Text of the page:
Video: Introducing the 125 Petaflop Sierra Supercomputer

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In this video, researchers from Lawrence Livermore National Laboratory describe Sierra, LLNL’s next-generation supercomputer. Sierra will provide computational resources that are essential for nuclear weapon scientists to fulfill the National Nuclear Security Administration’s stockpile stewardship mission through simulation in lieu of underground testing.

“The IBM-built advanced technology high-performance system is projected to provide four to six times the sustained performance and be at least seven times more powerful than LLNL’s current most advanced system, Sequoia, with a 125 petaFLOP/s peak. At approximately 11 megawatts, Sierra will also be about five times more power efficient than Sequoia. By combining two types of processor chips—IBM’s Power 9 processors and NVIDIA’s Volta GPUs—Sierra is designed for more efficient overall operations and is expected to be a promising architecture for extreme-scale computing.’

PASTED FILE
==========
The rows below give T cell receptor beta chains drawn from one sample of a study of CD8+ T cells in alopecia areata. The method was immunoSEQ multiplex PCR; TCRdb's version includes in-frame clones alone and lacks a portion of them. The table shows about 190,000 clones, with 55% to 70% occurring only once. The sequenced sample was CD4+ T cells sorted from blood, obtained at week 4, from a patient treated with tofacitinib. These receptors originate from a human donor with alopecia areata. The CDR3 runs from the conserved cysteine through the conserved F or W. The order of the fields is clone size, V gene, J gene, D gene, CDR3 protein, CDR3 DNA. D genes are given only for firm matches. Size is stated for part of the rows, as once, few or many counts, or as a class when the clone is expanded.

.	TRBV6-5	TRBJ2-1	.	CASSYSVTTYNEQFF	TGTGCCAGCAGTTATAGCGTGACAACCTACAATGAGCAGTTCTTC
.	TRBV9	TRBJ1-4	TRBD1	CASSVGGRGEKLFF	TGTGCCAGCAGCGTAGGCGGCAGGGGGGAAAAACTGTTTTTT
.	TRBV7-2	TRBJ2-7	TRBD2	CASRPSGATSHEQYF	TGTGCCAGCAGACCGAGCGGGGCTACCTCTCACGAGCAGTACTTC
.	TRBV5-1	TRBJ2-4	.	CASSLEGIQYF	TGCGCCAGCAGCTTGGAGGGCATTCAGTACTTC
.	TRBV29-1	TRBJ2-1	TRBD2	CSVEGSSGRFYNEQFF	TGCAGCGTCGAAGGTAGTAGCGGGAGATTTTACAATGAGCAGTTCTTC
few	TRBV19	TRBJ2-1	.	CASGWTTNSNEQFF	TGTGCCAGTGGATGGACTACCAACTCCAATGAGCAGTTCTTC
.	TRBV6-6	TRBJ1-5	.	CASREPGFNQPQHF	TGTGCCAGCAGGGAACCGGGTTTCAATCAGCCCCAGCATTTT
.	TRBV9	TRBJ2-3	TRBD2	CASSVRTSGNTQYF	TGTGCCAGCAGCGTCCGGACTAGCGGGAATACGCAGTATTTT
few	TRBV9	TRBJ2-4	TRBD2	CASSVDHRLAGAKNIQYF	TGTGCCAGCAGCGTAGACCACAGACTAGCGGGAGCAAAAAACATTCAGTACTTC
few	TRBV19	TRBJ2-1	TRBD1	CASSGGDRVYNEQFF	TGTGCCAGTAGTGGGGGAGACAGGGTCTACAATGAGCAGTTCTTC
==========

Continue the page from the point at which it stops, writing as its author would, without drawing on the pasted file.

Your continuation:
The new system is part of the CORAL (Collaboration of Oak Ridge, Argonne, and Livermore) procurement, a first-of-its-kind collaboration between ORNL, Argonne, and LLNL that culminated in three pre-exascale high performance computing systems to be delivered in the 2017 timeframe. CORAL was established by DOE to leverage supercomputing investments, to streamline procurement processes, and to reduce the costs to develop supercomputers.

The design for Sierra uses IBM Power architecture processors connected by NVLink to NVIDIA Volta graphics processing units (GPUs). NVLink is an interconnect bus that provides higher performance than the traditional Peripheral Component Interconnect Express for attaching hardware devices in a computer, allowing coherent direct access to GPU and memory. The machine will be connected with a Mellanox InfiniBand network using a fat-tree topology—a versatile network design that can be tailored to work efficiently with the bandwidth available.

Sierra is expected to be fully installed and accepted in Fiscal Year 2018.

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